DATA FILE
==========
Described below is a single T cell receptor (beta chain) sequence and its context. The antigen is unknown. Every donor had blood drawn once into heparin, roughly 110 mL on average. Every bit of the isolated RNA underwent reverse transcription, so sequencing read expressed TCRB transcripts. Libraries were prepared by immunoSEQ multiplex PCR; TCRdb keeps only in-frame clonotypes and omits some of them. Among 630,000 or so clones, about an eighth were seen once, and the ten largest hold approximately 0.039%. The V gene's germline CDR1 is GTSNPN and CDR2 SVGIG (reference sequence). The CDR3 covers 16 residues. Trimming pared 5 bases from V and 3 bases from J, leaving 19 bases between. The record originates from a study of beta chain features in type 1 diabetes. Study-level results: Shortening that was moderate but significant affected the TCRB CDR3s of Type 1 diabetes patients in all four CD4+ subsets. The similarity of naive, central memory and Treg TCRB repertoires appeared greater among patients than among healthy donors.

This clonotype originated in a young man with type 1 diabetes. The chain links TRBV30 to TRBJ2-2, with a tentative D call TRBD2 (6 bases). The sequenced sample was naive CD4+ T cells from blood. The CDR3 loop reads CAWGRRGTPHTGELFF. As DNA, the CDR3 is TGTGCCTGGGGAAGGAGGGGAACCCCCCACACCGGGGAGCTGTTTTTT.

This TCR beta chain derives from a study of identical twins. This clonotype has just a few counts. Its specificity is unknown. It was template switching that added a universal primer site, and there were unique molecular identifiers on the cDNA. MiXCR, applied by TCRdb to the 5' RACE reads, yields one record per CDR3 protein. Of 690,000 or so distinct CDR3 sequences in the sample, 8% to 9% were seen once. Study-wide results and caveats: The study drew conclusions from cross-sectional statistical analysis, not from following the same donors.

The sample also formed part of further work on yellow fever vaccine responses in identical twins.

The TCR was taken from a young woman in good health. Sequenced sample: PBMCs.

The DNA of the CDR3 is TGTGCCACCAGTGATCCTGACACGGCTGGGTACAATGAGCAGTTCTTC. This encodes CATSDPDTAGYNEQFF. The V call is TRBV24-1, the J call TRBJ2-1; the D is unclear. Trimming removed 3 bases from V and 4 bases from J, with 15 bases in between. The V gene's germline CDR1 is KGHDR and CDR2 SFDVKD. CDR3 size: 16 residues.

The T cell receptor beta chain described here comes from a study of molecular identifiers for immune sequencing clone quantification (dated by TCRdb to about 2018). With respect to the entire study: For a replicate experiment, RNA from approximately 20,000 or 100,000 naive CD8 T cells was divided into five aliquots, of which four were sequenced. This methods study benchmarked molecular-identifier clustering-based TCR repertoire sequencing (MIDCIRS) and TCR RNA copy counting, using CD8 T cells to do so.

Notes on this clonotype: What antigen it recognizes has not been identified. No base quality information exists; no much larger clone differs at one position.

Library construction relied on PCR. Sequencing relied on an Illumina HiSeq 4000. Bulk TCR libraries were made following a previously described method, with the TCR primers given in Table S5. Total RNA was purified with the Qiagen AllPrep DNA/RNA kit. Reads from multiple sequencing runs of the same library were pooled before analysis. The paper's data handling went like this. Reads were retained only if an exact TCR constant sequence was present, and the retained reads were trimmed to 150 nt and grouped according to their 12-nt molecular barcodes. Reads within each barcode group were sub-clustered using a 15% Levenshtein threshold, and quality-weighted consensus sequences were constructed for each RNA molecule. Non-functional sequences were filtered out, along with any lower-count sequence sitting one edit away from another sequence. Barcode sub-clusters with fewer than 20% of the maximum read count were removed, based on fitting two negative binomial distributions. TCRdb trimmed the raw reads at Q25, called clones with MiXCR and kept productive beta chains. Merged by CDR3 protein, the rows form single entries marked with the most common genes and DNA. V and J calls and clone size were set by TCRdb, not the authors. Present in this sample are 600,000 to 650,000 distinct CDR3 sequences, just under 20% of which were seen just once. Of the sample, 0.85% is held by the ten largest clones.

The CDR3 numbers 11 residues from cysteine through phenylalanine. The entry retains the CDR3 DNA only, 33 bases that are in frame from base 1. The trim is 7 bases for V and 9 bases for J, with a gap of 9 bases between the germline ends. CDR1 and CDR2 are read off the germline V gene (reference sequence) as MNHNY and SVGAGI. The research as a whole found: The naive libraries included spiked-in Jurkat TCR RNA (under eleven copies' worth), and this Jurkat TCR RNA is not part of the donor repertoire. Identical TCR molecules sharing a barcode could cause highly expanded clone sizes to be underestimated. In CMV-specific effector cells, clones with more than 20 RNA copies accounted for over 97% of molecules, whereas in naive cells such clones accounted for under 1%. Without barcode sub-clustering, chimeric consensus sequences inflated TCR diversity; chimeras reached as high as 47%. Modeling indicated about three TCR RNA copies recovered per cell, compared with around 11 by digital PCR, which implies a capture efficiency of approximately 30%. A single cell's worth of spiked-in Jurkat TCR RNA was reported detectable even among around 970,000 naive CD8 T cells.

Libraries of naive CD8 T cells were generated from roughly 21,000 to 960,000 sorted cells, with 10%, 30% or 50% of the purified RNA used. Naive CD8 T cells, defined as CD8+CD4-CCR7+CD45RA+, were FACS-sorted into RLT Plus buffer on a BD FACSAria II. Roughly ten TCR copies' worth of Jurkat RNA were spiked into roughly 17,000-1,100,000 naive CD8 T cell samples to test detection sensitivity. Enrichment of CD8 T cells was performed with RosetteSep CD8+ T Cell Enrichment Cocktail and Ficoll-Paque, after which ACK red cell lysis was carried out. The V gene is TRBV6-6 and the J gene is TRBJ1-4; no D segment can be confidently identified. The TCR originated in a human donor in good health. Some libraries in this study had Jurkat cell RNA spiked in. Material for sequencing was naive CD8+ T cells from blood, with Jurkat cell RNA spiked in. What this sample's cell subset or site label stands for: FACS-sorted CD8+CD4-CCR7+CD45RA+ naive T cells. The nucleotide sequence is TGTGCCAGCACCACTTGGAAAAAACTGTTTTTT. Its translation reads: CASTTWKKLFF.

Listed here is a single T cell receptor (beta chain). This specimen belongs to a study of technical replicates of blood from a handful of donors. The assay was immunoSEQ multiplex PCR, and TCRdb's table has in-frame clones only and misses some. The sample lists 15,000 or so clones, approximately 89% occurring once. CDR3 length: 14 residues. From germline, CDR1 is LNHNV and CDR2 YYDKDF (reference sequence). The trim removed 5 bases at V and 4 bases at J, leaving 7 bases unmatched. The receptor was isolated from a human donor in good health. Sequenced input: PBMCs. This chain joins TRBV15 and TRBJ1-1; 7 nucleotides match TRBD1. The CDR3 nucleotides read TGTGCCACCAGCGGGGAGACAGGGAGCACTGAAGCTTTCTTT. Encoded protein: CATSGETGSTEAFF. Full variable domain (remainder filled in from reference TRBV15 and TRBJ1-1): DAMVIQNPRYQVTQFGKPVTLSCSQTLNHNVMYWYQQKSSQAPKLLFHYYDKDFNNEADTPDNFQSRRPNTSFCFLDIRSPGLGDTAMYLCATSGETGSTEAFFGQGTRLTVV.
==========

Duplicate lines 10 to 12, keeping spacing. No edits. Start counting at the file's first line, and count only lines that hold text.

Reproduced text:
The CDR3 numbers 11 residues from cysteine through phenylalanine. The entry retains the CDR3 DNA only, 33 bases that are in frame from base 1. The trim is 7 bases for V and 9 bases for J, with a gap of 9 bases between the germline ends. CDR1 and CDR2 are read off the germline V gene (reference sequence) as MNHNY and SVGAGI. The research as a whole found: The naive libraries included spiked-in Jurkat TCR RNA (under eleven copies' worth), and this Jurkat TCR RNA is not part of the donor repertoire. Identical TCR molecules sharing a barcode could cause highly expanded clone sizes to be underestimated. In CMV-specific effector cells, clones with more than 20 RNA copies accounted for over 97% of molecules, whereas in naive cells such clones accounted for under 1%. Without barcode sub-clustering, chimeric consensus sequences inflated TCR diversity; chimeras reached as high as 47%. Modeling indicated about three TCR RNA copies recovered per cell, compared with around 11 by digital PCR, which implies a capture efficiency of approximately 30%. A single cell's worth of spiked-in Jurkat TCR RNA was reported detectable even among around 970,000 naive CD8 T cells.

Libraries of naive CD8 T cells were generated from roughly 21,000 to 960,000 sorted cells, with 10%, 30% or 50% of the purified RNA used. Naive CD8 T cells, defined as CD8+CD4-CCR7+CD45RA+, were FACS-sorted into RLT Plus buffer on a BD FACSAria II. Roughly ten TCR copies' worth of Jurkat RNA were spiked into roughly 17,000-1,100,000 naive CD8 T cell samples to test detection sensitivity. Enrichment of CD8 T cells was performed with RosetteSep CD8+ T Cell Enrichment Cocktail and Ficoll-Paque, after which ACK red cell lysis was carried out. The V gene is TRBV6-6 and the J gene is TRBJ1-4; no D segment can be confidently identified. The TCR originated in a human donor in good health. Some libraries in this study had Jurkat cell RNA spiked in. Material for sequencing was naive CD8+ T cells from blood, with Jurkat cell RNA spiked in. What this sample's cell subset or site label stands for: FACS-sorted CD8+CD4-CCR7+CD45RA+ naive T cells. The nucleotide sequence is TGTGCCAGCACCACTTGGAAAAAACTGTTTTTT. Its translation reads: CASTTWKKLFF.

Listed here is a single T cell receptor (beta chain). This specimen belongs to a study of technical replicates of blood from a handful of donors. The assay was immunoSEQ multiplex PCR, and TCRdb's table has in-frame clones only and misses some. The sample lists 15,000 or so clones, approximately 89% occurring once. CDR3 length: 14 residues. From germline, CDR1 is LNHNV and CDR2 YYDKDF (reference sequence). The trim removed 5 bases at V and 4 bases at J, leaving 7 bases unmatched. The receptor was isolated from a human donor in good health. Sequenced input: PBMCs. This chain joins TRBV15 and TRBJ1-1; 7 nucleotides match TRBD1. The CDR3 nucleotides read TGTGCCACCAGCGGGGAGACAGGGAGCACTGAAGCTTTCTTT. Encoded protein: CATSGETGSTEAFF. Full variable domain (remainder filled in from reference TRBV15 and TRBJ1-1): DAMVIQNPRYQVTQFGKPVTLSCSQTLNHNVMYWYQQKSSQAPKLLFHYYDKDFNNEADTPDNFQSRRPNTSFCFLDIRSPGLGDTAMYLCATSGETGSTEAFFGQGTRLTVV.